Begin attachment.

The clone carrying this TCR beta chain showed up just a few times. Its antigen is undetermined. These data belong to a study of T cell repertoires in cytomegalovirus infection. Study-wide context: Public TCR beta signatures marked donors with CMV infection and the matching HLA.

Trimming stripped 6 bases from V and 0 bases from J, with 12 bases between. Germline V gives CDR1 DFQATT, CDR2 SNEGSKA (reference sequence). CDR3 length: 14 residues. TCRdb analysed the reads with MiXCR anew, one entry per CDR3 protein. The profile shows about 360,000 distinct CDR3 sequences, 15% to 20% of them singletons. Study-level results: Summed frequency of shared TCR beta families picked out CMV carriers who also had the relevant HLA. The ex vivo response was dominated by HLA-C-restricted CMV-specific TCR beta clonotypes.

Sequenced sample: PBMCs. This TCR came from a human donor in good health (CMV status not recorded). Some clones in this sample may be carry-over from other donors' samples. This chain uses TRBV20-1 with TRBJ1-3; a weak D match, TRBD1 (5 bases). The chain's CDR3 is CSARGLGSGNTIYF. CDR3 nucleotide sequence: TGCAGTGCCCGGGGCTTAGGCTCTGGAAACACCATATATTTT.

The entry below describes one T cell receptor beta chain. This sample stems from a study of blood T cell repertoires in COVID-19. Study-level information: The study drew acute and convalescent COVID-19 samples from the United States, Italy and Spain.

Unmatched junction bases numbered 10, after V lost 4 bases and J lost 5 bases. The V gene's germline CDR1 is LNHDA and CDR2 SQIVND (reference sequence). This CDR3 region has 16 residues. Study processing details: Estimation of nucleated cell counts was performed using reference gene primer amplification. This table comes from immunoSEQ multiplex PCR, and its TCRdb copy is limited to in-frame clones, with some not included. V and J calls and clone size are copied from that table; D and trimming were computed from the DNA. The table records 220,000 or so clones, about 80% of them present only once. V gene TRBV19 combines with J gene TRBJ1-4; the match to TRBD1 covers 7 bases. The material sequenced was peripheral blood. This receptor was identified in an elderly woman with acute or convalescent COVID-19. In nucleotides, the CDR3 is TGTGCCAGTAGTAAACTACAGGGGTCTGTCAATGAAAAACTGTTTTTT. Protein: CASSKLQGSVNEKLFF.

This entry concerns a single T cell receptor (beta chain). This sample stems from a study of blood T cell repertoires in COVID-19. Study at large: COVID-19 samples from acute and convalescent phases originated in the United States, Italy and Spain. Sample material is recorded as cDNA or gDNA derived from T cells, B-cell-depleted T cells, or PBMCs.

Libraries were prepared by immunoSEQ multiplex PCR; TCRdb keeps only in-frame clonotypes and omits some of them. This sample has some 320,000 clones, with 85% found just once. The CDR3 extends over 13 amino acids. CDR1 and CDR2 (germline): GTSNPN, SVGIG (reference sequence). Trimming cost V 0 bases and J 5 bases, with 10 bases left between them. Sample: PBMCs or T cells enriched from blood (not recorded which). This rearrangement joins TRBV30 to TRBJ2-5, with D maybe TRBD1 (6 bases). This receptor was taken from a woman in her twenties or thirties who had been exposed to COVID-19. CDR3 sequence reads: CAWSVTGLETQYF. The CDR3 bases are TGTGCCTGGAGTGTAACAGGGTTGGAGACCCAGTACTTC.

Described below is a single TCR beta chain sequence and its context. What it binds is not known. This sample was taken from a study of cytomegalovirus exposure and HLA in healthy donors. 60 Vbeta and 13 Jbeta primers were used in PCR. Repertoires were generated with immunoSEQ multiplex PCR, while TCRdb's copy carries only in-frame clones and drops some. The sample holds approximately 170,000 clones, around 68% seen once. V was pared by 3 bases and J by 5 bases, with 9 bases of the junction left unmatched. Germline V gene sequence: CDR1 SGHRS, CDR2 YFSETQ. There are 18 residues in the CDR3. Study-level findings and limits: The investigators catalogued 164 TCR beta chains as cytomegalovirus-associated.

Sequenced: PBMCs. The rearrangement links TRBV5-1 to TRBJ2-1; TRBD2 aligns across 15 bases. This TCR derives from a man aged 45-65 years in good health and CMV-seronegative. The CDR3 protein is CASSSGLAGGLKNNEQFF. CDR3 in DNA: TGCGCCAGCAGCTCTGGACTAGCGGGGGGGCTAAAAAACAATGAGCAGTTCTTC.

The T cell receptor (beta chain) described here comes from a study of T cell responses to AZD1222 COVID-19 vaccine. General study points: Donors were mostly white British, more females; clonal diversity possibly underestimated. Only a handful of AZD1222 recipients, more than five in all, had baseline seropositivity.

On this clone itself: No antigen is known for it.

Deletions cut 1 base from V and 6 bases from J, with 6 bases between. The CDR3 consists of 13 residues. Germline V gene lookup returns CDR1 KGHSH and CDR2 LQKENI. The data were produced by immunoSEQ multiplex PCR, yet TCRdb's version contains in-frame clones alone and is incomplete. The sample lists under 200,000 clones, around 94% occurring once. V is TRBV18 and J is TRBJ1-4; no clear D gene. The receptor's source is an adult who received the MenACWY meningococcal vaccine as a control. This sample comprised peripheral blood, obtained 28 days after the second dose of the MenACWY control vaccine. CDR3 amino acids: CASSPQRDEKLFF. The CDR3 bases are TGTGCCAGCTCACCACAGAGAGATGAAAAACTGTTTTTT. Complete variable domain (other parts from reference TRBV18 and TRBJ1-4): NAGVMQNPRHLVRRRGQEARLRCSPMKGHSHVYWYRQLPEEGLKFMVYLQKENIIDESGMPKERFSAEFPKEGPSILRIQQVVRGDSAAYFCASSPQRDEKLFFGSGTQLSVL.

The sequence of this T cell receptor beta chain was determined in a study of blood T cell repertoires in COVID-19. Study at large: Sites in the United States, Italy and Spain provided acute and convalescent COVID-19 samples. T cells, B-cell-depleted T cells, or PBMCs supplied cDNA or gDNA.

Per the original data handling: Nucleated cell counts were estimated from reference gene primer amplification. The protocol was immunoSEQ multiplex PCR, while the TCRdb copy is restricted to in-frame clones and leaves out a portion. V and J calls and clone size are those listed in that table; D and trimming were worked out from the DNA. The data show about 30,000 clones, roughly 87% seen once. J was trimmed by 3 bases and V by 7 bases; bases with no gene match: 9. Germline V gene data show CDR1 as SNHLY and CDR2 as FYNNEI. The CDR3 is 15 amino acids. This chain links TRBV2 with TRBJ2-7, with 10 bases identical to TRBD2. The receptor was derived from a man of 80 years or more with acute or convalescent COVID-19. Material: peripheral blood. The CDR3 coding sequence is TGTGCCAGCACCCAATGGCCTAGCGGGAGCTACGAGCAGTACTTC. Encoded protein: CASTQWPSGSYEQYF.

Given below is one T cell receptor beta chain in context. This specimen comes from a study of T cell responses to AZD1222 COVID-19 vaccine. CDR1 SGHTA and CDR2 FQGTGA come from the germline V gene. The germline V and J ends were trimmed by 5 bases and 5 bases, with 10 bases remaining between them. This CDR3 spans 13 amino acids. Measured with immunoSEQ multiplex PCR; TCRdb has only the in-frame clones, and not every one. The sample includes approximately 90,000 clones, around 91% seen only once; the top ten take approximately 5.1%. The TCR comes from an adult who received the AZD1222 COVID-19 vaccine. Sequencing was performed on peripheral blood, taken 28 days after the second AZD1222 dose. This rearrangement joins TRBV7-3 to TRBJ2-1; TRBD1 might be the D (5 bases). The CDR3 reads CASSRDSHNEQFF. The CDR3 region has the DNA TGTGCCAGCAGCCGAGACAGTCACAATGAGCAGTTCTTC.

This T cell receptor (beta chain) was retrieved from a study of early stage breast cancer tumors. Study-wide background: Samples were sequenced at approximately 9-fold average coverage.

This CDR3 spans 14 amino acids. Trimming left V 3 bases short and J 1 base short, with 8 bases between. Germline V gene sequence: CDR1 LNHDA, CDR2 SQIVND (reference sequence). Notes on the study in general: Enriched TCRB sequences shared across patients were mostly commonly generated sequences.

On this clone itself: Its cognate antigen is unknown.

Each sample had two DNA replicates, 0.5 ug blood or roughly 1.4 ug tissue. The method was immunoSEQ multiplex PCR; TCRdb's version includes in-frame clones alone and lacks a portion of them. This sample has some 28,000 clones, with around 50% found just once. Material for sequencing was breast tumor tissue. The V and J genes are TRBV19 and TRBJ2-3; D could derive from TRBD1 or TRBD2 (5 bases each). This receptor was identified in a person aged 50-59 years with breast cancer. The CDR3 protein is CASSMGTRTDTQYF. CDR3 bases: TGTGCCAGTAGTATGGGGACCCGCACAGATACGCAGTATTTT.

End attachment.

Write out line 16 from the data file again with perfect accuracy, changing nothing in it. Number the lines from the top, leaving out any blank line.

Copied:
This T cell receptor (beta chain) was retrieved from a study of early stage breast cancer tumors. Study-wide background: Samples were sequenced at approximately 9-fold average coverage.